Data Privacy by PNSA | Data Privacy Impact Assessment at a glance / All you need to know

Newsroom | 15/01/2018 | 13:52

By Alexandru Ambrozie, Partner Popovici Niţu Stoica & Asociaţii and Luana Dragomirescu, Managing Associate Popovici Niţu Stoica & Asociaţii

The EU General Data Protection Regulation (GDPR) requires all organizations to implement, before its entry into force on May 25th, 2018, a wide range of measures to protect the data assets and privacy of individuals and reduce the risk of breach by controllers or processors. These include accountability measures such as: running Data Privacy Impact Assessments, performing regular audits, reviews and updates of existing templates, supplier contracts and policies, activity records, internal training and awareness raising programs, and in certain cases appointing a Data Protection Officer.

Envisaged as a process for building and demonstrating compliance, the GDPR asks the companies to carry out Data Privacy Impact Assessments (DPIA).

 

 

 

 

 

Scope of the DPIA

The DPIA is an instrument (a) for assessing the potential impact on privacy of the processes, information systems, software, devices or other initiatives which process personally identifiable information and (b) for designing the actions necessary in order to treat potential risks to the rights and freedoms of the individuals.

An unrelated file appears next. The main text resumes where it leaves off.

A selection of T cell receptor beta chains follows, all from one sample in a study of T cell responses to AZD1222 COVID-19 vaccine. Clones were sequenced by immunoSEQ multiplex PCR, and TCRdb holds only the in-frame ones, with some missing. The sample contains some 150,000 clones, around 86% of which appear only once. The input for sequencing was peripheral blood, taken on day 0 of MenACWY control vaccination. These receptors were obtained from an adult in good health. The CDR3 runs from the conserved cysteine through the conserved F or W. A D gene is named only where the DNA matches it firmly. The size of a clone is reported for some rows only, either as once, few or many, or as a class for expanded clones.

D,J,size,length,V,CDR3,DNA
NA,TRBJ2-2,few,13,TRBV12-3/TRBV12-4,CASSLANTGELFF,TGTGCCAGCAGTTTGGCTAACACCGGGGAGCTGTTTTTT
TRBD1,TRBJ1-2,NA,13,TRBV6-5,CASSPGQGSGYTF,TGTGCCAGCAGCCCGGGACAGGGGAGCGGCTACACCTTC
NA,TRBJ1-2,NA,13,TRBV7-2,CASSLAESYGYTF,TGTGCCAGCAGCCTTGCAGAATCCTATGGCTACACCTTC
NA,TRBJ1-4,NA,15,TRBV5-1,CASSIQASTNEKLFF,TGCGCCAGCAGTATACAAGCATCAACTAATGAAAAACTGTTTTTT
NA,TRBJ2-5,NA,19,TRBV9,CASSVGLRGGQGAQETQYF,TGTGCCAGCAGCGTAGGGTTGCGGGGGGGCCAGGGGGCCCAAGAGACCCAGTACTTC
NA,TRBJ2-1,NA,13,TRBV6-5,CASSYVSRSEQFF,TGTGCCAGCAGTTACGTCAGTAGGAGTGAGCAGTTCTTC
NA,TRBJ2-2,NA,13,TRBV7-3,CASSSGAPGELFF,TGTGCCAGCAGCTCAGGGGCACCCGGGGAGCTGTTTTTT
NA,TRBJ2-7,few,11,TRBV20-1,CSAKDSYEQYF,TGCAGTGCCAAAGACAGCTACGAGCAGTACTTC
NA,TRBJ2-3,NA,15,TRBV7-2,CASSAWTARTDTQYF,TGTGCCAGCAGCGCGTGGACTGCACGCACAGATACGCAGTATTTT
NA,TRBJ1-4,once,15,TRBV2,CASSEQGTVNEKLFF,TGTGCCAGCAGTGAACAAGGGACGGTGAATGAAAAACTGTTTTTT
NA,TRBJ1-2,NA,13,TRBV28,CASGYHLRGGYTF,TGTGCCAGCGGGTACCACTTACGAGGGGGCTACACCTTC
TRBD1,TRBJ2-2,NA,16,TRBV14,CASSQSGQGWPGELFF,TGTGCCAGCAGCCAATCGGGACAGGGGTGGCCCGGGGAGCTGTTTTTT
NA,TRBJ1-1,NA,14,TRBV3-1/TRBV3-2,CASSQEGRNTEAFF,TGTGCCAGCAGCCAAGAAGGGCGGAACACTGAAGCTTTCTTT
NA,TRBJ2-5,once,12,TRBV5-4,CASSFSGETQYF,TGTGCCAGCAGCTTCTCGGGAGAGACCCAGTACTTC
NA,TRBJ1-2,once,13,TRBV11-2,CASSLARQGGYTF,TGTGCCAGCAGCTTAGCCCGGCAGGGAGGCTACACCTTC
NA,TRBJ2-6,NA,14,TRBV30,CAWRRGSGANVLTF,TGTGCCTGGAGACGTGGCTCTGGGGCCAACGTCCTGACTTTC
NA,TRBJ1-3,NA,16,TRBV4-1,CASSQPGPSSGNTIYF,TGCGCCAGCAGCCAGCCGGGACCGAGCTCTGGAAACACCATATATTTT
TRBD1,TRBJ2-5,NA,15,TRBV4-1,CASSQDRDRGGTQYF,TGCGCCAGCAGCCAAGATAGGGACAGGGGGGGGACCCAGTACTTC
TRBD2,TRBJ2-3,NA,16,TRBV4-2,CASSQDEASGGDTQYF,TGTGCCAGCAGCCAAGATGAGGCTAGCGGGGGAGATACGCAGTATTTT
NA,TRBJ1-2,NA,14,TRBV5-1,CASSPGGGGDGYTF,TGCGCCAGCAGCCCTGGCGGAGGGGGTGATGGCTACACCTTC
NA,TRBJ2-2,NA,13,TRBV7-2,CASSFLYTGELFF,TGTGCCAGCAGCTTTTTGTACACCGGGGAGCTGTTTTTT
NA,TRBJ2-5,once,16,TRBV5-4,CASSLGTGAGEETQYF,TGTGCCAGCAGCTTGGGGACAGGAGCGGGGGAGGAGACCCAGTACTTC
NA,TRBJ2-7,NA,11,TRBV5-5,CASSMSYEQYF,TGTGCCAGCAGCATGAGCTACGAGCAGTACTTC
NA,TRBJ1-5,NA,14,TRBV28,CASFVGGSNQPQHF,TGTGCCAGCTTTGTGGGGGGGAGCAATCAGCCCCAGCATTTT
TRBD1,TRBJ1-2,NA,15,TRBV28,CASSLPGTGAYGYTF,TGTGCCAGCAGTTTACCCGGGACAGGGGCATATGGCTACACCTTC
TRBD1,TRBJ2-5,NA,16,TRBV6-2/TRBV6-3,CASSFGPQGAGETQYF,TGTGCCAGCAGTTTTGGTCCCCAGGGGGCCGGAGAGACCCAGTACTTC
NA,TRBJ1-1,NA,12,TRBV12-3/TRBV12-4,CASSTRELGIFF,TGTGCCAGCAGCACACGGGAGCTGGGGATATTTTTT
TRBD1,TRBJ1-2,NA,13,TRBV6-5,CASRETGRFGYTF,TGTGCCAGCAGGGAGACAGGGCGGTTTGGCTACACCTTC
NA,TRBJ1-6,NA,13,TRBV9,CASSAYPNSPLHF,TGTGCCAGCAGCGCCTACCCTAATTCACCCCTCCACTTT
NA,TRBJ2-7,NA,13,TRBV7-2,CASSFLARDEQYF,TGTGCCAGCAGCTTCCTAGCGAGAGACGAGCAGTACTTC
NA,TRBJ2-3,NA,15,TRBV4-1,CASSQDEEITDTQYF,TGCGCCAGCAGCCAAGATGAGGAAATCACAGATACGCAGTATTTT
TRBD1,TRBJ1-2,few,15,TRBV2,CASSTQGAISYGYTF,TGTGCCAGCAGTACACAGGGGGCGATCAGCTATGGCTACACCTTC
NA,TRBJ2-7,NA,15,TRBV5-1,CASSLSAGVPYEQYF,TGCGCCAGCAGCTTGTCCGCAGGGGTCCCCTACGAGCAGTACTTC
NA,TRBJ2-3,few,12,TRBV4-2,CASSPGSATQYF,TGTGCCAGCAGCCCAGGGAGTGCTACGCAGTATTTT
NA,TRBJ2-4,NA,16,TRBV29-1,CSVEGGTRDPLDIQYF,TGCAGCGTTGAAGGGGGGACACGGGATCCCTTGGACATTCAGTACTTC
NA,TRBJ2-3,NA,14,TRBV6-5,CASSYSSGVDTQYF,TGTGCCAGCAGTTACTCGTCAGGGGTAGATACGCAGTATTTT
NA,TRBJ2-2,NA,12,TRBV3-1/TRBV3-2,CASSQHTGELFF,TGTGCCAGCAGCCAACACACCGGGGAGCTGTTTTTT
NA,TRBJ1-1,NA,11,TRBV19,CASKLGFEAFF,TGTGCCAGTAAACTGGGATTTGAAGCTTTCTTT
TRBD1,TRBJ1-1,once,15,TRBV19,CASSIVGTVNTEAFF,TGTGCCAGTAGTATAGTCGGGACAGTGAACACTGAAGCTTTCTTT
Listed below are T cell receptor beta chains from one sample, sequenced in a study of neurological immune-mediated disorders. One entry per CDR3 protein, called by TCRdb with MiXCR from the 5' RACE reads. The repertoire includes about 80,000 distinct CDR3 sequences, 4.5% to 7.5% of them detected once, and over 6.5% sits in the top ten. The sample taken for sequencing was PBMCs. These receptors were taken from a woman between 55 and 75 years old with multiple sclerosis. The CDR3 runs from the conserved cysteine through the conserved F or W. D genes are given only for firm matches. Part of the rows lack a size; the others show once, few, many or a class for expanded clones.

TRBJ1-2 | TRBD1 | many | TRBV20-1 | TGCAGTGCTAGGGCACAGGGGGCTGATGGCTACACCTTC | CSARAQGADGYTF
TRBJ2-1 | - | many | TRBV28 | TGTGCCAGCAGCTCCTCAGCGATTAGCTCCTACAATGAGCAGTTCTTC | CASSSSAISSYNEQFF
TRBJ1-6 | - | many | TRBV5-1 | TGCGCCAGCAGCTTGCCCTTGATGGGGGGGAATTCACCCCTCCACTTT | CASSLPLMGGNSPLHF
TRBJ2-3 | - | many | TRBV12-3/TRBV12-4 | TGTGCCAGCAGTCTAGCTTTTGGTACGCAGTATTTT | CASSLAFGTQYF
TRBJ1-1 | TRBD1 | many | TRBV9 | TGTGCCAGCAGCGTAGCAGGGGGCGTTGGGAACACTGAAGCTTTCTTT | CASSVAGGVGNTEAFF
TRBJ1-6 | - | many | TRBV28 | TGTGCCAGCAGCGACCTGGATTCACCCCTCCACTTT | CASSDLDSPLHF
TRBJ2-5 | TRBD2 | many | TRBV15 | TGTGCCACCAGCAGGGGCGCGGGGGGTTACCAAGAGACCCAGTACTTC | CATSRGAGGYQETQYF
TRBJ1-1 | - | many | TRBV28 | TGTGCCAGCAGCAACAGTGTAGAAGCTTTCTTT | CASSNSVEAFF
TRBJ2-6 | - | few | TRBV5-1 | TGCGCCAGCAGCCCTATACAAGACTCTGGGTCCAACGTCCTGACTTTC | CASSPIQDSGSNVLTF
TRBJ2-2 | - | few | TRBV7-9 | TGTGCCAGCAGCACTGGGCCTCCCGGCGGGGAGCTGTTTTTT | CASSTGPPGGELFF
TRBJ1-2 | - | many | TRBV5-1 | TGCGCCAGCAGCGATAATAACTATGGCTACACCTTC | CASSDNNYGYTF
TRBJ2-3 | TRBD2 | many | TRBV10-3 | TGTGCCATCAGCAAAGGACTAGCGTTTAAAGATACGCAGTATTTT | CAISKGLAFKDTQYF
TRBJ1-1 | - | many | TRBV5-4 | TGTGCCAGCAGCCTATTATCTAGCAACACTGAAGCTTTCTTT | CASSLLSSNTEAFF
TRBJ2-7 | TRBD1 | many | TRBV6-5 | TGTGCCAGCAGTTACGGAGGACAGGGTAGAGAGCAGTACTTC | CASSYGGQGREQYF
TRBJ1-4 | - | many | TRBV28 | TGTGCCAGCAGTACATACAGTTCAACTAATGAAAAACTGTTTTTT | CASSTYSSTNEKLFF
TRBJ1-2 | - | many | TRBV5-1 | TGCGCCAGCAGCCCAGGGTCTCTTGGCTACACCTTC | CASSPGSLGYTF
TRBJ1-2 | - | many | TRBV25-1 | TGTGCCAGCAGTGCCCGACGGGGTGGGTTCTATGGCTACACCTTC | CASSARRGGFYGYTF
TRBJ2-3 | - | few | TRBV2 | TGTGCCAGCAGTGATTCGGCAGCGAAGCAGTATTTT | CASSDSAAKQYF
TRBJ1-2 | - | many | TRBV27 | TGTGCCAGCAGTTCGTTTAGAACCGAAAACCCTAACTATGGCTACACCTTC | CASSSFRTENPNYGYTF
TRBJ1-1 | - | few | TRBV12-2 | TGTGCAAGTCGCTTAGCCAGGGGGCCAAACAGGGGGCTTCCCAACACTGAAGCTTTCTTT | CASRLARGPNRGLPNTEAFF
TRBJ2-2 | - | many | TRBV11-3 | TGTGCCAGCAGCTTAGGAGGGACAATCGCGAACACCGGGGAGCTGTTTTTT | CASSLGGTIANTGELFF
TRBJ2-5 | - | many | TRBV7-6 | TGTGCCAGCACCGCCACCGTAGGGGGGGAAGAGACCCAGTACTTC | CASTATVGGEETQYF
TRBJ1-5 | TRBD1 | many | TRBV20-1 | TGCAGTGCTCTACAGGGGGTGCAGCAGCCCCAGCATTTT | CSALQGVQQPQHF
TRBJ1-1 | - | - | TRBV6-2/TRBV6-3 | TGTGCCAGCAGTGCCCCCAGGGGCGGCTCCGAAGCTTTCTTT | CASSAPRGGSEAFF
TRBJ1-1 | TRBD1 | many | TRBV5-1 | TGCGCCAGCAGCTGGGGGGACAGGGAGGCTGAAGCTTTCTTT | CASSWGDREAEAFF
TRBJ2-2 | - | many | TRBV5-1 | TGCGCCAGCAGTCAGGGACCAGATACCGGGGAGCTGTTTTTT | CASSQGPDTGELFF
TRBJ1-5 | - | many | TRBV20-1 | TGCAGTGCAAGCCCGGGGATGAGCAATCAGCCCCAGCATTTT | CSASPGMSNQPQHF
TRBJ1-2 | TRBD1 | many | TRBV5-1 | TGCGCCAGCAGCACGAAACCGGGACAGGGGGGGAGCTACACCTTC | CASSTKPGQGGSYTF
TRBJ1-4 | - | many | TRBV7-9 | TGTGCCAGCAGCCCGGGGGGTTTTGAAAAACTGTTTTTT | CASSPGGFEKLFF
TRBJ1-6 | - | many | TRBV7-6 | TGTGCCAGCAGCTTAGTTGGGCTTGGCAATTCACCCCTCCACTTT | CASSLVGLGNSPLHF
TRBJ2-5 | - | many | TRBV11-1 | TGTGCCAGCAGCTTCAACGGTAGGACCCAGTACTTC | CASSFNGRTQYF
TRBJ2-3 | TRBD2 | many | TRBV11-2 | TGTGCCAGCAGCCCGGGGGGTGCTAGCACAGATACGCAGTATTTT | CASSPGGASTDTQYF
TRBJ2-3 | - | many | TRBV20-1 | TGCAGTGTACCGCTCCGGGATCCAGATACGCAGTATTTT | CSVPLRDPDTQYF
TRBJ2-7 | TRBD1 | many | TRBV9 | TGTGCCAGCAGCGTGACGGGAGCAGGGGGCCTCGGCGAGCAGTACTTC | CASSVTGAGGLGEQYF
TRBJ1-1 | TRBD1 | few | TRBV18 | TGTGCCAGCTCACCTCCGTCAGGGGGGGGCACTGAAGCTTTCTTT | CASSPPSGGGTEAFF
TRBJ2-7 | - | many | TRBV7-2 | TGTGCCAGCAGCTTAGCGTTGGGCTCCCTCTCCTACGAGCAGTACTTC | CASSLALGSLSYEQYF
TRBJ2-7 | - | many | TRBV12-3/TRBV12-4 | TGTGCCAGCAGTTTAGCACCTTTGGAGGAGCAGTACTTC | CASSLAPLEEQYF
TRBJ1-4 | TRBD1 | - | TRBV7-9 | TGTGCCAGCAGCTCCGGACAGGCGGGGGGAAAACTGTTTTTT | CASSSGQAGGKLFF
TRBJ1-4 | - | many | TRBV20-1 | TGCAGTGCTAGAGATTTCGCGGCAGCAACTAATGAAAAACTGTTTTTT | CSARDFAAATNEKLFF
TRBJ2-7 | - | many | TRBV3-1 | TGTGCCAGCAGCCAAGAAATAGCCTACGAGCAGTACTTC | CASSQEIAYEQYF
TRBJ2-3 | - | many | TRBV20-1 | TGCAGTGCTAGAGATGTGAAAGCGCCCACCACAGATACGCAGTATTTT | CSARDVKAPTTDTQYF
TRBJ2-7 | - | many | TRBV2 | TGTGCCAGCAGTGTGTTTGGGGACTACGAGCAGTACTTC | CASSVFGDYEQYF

DPIA is an important tool for accountability, as it helps controllers not only to comply with requirements of the GDPR, but also to demonstrate that appropriate measures have been designed and implemented in order to ensure compliance.

When does a DPIA become mandatory?

Not every processing operation requires the carrying out a DPIA. DPIA becomes mandatory on any “likely to result high risks” processing activity.

A “likely to result high risks” processing activity will encompass activities such as: